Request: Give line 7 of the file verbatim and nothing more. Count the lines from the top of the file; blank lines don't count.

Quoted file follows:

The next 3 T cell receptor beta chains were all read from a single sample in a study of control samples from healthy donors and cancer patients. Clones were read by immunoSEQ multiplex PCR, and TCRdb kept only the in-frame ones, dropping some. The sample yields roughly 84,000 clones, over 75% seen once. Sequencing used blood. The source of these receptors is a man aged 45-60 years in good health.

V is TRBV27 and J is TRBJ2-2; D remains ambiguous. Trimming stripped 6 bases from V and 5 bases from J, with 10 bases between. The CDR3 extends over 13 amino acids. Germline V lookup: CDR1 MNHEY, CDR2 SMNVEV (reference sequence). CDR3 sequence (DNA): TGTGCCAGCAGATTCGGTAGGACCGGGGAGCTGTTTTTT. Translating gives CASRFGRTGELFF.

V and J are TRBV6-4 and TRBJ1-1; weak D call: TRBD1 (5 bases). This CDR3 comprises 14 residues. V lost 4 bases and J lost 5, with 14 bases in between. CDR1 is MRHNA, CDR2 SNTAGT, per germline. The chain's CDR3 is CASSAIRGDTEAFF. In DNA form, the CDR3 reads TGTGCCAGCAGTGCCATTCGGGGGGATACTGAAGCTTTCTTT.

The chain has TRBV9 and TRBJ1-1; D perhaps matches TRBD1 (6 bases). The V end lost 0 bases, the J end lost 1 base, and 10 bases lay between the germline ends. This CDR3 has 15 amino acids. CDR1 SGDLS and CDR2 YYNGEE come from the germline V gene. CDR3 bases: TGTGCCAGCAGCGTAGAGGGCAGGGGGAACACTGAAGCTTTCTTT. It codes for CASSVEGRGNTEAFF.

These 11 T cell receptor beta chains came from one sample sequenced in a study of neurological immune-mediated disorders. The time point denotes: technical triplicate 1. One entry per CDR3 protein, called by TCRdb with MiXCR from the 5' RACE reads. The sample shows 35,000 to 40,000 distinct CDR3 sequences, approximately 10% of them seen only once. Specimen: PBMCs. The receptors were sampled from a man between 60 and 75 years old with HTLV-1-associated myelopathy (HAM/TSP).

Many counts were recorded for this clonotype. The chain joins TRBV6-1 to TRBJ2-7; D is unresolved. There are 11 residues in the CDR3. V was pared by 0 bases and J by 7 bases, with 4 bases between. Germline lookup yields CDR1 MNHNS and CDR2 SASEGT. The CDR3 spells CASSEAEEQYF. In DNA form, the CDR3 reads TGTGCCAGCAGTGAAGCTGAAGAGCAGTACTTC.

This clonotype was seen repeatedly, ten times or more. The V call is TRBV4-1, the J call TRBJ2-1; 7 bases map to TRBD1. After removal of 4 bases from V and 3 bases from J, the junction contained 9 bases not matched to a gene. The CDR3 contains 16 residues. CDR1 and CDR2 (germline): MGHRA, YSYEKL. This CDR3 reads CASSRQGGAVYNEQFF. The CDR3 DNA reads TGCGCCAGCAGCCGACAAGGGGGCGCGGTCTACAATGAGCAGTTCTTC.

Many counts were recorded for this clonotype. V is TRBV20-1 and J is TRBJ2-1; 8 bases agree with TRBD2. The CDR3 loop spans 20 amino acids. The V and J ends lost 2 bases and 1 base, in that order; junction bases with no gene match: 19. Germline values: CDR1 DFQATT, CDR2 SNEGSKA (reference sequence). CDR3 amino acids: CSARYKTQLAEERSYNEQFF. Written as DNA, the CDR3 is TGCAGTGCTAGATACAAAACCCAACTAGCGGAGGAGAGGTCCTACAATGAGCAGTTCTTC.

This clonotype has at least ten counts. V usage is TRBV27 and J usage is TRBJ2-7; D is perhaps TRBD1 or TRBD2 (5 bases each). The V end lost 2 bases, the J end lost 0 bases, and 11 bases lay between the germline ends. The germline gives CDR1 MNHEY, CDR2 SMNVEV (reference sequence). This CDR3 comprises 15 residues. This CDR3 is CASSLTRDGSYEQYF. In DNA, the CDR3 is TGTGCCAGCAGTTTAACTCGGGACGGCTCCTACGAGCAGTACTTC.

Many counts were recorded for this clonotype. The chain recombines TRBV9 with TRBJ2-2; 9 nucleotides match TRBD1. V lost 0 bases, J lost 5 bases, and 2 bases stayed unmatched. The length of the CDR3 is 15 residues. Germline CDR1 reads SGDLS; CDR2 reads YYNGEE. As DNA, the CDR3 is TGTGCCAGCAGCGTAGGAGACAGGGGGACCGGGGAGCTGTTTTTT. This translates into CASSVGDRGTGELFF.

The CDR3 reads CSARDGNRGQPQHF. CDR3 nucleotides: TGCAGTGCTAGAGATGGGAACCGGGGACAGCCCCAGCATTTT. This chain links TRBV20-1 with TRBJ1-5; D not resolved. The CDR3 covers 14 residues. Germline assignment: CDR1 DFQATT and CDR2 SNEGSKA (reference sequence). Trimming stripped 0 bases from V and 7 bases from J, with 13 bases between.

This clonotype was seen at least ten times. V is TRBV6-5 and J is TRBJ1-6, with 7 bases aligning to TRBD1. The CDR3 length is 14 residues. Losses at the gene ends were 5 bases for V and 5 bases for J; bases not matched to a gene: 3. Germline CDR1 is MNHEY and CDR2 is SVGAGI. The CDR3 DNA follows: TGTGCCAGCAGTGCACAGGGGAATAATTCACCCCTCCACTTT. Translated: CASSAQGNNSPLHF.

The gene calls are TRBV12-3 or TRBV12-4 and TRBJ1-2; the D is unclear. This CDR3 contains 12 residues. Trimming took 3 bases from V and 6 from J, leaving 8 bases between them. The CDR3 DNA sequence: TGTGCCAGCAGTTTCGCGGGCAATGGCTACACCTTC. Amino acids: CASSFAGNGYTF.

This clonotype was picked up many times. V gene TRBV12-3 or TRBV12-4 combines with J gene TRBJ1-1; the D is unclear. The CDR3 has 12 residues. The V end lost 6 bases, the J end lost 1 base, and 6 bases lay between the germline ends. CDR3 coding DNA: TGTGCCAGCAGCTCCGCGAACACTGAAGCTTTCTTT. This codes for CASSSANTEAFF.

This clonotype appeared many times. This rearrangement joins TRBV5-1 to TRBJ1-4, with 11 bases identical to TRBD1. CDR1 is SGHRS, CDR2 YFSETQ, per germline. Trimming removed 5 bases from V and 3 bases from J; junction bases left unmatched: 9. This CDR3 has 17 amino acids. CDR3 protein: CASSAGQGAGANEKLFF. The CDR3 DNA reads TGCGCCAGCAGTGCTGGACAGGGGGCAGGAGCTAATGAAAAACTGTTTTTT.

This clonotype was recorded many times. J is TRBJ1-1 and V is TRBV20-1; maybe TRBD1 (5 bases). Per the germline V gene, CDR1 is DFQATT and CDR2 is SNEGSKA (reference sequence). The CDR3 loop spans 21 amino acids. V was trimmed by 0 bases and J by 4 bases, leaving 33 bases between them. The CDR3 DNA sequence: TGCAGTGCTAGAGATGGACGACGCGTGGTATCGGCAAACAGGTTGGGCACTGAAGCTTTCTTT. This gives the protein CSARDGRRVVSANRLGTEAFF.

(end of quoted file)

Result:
This clonotype was seen repeatedly, ten times or more. The V call is TRBV4-1, the J call TRBJ2-1; 7 bases map to TRBD1. After removal of 4 bases from V and 3 bases from J, the junction contained 9 bases not matched to a gene. The CDR3 contains 16 residues. CDR1 and CDR2 (germline): MGHRA, YSYEKL. This CDR3 reads CASSRQGGAVYNEQFF. The CDR3 DNA reads TGCGCCAGCAGCCGACAAGGGGGCGCGGTCTACAATGAGCAGTTCTTC.